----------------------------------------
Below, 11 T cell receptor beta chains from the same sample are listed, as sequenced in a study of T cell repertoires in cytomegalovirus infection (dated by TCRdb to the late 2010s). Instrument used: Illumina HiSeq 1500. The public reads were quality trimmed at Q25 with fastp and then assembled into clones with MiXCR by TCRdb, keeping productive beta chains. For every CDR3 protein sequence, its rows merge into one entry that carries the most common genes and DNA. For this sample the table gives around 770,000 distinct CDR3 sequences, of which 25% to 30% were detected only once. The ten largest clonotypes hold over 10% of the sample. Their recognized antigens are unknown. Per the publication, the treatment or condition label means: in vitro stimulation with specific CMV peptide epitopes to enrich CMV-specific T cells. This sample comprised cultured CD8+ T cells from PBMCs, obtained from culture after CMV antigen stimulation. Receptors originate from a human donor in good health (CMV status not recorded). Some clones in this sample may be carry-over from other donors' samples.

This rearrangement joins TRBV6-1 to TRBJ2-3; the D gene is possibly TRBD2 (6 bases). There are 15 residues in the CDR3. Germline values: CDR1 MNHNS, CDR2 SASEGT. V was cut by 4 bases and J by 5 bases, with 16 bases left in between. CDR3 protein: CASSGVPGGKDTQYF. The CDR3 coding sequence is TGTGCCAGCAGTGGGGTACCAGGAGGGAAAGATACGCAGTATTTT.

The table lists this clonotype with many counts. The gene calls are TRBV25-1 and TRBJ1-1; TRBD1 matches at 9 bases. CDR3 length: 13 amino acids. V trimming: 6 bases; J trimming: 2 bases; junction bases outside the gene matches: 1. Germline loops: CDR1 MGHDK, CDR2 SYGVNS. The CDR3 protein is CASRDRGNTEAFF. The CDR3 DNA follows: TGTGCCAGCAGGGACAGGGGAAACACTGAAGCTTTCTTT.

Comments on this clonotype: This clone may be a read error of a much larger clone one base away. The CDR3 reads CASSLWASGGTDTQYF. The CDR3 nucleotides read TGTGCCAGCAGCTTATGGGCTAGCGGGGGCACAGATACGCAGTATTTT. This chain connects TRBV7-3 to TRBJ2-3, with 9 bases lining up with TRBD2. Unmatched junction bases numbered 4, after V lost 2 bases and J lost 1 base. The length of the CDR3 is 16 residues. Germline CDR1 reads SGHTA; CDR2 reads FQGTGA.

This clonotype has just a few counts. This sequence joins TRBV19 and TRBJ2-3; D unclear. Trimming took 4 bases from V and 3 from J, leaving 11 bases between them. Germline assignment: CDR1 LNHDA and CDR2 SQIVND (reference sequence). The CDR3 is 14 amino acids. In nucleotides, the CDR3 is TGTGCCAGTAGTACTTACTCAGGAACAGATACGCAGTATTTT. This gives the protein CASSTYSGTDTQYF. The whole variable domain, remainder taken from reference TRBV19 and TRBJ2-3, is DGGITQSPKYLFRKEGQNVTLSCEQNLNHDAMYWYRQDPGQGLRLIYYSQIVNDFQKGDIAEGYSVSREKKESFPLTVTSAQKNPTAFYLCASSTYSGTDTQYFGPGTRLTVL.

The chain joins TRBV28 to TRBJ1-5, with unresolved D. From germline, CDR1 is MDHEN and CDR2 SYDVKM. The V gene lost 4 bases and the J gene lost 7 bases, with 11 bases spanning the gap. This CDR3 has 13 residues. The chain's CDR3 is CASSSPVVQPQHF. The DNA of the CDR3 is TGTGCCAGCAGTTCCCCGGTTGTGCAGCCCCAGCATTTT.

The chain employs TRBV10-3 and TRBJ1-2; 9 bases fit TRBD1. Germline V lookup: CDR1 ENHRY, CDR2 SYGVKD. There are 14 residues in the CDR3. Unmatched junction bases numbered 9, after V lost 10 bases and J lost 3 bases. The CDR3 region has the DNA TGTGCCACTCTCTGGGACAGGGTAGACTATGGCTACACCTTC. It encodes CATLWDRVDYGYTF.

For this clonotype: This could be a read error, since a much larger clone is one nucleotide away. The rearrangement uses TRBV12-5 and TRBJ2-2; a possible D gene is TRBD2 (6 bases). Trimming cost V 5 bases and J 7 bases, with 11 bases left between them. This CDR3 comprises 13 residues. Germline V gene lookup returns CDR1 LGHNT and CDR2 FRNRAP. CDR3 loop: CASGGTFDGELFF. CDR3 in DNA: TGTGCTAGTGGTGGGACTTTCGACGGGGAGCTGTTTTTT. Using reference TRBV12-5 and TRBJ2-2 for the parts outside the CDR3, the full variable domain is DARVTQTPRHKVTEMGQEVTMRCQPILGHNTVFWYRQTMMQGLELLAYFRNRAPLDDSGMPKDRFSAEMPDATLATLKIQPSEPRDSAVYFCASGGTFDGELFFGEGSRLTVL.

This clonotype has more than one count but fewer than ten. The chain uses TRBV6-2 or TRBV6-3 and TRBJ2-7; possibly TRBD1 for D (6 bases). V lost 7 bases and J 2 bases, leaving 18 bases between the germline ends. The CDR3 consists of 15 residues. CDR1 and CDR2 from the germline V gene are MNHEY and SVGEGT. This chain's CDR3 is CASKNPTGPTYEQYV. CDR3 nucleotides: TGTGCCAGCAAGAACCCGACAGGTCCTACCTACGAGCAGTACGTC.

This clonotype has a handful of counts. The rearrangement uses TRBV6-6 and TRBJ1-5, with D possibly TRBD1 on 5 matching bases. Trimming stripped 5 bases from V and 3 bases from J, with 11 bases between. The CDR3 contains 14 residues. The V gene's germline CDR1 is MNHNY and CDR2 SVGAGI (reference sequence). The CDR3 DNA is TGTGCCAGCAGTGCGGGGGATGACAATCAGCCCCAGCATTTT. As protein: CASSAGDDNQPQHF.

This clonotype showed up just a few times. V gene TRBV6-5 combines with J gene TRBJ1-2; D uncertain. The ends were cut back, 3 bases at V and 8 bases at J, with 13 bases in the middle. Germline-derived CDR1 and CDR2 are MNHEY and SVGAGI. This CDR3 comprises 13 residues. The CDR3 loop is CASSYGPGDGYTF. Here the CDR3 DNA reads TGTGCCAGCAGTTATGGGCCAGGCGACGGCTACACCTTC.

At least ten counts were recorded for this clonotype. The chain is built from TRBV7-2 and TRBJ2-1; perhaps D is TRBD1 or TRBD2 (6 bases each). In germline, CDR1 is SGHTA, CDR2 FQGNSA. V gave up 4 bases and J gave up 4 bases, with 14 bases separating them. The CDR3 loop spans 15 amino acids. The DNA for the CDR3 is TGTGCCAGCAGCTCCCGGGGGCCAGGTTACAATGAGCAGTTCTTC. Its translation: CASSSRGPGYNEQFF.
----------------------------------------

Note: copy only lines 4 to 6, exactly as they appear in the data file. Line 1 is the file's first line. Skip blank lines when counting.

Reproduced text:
Comments on this clonotype: This clone may be a read error of a much larger clone one base away. The CDR3 reads CASSLWASGGTDTQYF. The CDR3 nucleotides read TGTGCCAGCAGCTTATGGGCTAGCGGGGGCACAGATACGCAGTATTTT. This chain connects TRBV7-3 to TRBJ2-3, with 9 bases lining up with TRBD2. Unmatched junction bases numbered 4, after V lost 2 bases and J lost 1 base. The length of the CDR3 is 16 residues. Germline CDR1 reads SGHTA; CDR2 reads FQGTGA.

This clonotype has just a few counts. This sequence joins TRBV19 and TRBJ2-3; D unclear. Trimming took 4 bases from V and 3 from J, leaving 11 bases between them. Germline assignment: CDR1 LNHDA and CDR2 SQIVND (reference sequence). The CDR3 is 14 amino acids. In nucleotides, the CDR3 is TGTGCCAGTAGTACTTACTCAGGAACAGATACGCAGTATTTT. This gives the protein CASSTYSGTDTQYF. The whole variable domain, remainder taken from reference TRBV19 and TRBJ2-3, is DGGITQSPKYLFRKEGQNVTLSCEQNLNHDAMYWYRQDPGQGLRLIYYSQIVNDFQKGDIAEGYSVSREKKESFPLTVTSAQKNPTAFYLCASSTYSGTDTQYFGPGTRLTVL.

The chain joins TRBV28 to TRBJ1-5, with unresolved D. From germline, CDR1 is MDHEN and CDR2 SYDVKM. The V gene lost 4 bases and the J gene lost 7 bases, with 11 bases spanning the gap. This CDR3 has 13 residues. The chain's CDR3 is CASSSPVVQPQHF. The DNA of the CDR3 is TGTGCCAGCAGTTCCCCGGTTGTGCAGCCCCAGCATTTT.